Some changes for secured loans over the last decade


If we go back 10 years, like most of the different finance facilities available this was a boom time for secured loans and the lenders who provided them. A secured loan is a loan facility where the lender takes a legal charge, as a form of security, out against a property that the applicant or applicants own. By doing this the risk of bad debt is reduced because the lender has a claim on a valuable asset owned by the applicant. In addition missed or late payments tend to be significantly less with secured loans when compared to unsecured loans because borrowers tend to make paying their mortgage and any other secured borrowing a priority, so when times are tough mortgages and secured loans still tend to get paid at the expense of unsecured facilities.

For lenders who provide secured loans this added security enables them to offer larger loans over longer terms with a lower interest rates when compared to unsecured loans. Many finance facilities are approved or declined based on credit score, whereas many secured loans are still available for applicants with a low credit score since the lender is provided with additional security reducing their risk of loss.

A decade ago secured loans could be obtained from an extensive selection of providers who would provide loans up to £100,000 with repayments periods of up to 25 years. The loans would be secured against the applicant’s home and the total amount that could be borrowed would be based on the applicant’s income and on the available equity in the home when taking into consideration the value of the property and the mortgage amount outstanding. Most lenders had facilities to lend up to 95 or even 100 percent of the available equity, and there was one lender at that time who would lend up to 125% of the loan to value. Their idea was that some of the money that they lent was secure in that there was available equity in the property, and as time went by as house prices increased their security also increased! They also worked on the principle that people would pay them as a priority over other debts, whilst also being very selective about whom they lent to, only approving loans to applicants who had excellent credit scores, good jobs in stable employment and received a good income.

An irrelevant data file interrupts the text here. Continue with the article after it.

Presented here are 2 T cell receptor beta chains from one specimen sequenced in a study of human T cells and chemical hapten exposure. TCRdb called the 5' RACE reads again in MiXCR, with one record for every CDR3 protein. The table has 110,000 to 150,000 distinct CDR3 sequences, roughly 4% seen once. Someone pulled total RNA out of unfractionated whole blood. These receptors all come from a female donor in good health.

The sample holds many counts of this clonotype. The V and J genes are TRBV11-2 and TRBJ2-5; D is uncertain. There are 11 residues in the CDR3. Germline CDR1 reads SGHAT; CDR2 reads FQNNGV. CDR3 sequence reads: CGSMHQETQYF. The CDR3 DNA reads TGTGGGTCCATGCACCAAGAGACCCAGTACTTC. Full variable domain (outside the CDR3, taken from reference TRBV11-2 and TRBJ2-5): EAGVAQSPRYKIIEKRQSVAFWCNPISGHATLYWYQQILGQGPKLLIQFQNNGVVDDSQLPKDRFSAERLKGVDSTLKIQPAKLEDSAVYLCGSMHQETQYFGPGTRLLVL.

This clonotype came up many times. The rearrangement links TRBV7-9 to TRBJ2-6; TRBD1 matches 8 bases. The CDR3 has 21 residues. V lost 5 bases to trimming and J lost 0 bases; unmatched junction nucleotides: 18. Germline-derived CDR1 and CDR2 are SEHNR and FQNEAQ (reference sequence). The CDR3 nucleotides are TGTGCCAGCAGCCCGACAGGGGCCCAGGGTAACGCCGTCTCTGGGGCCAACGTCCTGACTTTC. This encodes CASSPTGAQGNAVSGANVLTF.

The credit crunch was responsible for seeing many secured loan providers leaving the market and a complete change in the type of loans that were available. The last 18 months has seen more lenders returning to this market and there are once again facilities to provide secured loans up to and above £100,000. However credit history is once again quite an important factor for lenders when deciding who they will lend to, so is income and loan to values are at just 85 to 90 per cent. Due to the increased popularity of buy to let properties there are now some secured loan facilities available that will use the equity available in an investment property as security.